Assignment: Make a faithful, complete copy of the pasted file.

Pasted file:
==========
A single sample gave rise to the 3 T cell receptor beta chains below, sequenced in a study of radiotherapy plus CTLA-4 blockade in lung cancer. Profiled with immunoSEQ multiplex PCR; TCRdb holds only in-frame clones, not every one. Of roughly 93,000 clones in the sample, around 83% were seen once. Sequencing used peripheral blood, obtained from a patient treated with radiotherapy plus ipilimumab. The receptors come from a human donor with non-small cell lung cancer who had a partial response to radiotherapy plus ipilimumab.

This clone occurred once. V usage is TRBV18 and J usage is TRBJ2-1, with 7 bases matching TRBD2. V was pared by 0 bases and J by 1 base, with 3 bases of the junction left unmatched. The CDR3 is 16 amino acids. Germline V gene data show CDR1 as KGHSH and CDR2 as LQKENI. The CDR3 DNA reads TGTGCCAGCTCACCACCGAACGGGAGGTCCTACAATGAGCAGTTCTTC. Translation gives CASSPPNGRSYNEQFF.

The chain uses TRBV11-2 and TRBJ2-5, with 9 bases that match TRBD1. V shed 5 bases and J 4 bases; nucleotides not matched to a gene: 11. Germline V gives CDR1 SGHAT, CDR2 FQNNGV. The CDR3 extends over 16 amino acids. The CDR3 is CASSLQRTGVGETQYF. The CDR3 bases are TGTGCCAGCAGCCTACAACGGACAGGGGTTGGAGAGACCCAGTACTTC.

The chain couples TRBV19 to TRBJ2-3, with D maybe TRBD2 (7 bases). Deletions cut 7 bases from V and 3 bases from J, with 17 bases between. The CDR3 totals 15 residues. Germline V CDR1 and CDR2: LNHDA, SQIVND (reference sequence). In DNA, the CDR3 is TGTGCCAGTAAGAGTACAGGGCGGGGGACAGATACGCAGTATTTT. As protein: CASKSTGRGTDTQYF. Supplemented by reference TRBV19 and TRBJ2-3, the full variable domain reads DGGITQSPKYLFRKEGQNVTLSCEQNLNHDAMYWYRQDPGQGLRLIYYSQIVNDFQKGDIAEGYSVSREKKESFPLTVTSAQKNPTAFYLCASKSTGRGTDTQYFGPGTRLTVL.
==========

A single sample gave rise to the 3 T cell receptor beta chains below, sequenced in a study of radiotherapy plus CTLA-4 blockade in lung cancer. Profiled with immunoSEQ multiplex PCR; TCRdb holds only in-frame clones, not every one. Of roughly 93,000 clones in the sample, around 83% were seen once. Sequencing used peripheral blood, obtained from a patient treated with radiotherapy plus ipilimumab. The receptors come from a human donor with non-small cell lung cancer who had a partial response to radiotherapy plus ipilimumab.

This clone occurred once. V usage is TRBV18 and J usage is TRBJ2-1, with 7 bases matching TRBD2. V was pared by 0 bases and J by 1 base, with 3 bases of the junction left unmatched. The CDR3 is 16 amino acids. Germline V gene data show CDR1 as KGHSH and CDR2 as LQKENI. The CDR3 DNA reads TGTGCCAGCTCACCACCGAACGGGAGGTCCTACAATGAGCAGTTCTTC. Translation gives CASSPPNGRSYNEQFF.

The chain uses TRBV11-2 and TRBJ2-5, with 9 bases that match TRBD1. V shed 5 bases and J 4 bases; nucleotides not matched to a gene: 11. Germline V gives CDR1 SGHAT, CDR2 FQNNGV. The CDR3 extends over 16 amino acids. The CDR3 is CASSLQRTGVGETQYF. The CDR3 bases are TGTGCCAGCAGCCTACAACGGACAGGGGTTGGAGAGACCCAGTACTTC.

The chain couples TRBV19 to TRBJ2-3, with D maybe TRBD2 (7 bases). Deletions cut 7 bases from V and 3 bases from J, with 17 bases between. The CDR3 totals 15 residues. Germline V CDR1 and CDR2: LNHDA, SQIVND (reference sequence). In DNA, the CDR3 is TGTGCCAGTAAGAGTACAGGGCGGGGGACAGATACGCAGTATTTT. As protein: CASKSTGRGTDTQYF. Supplemented by reference TRBV19 and TRBJ2-3, the full variable domain reads DGGITQSPKYLFRKEGQNVTLSCEQNLNHDAMYWYRQDPGQGLRLIYYSQIVNDFQKGDIAEGYSVSREKKESFPLTVTSAQKNPTAFYLCASKSTGRGTDTQYFGPGTRLTVL.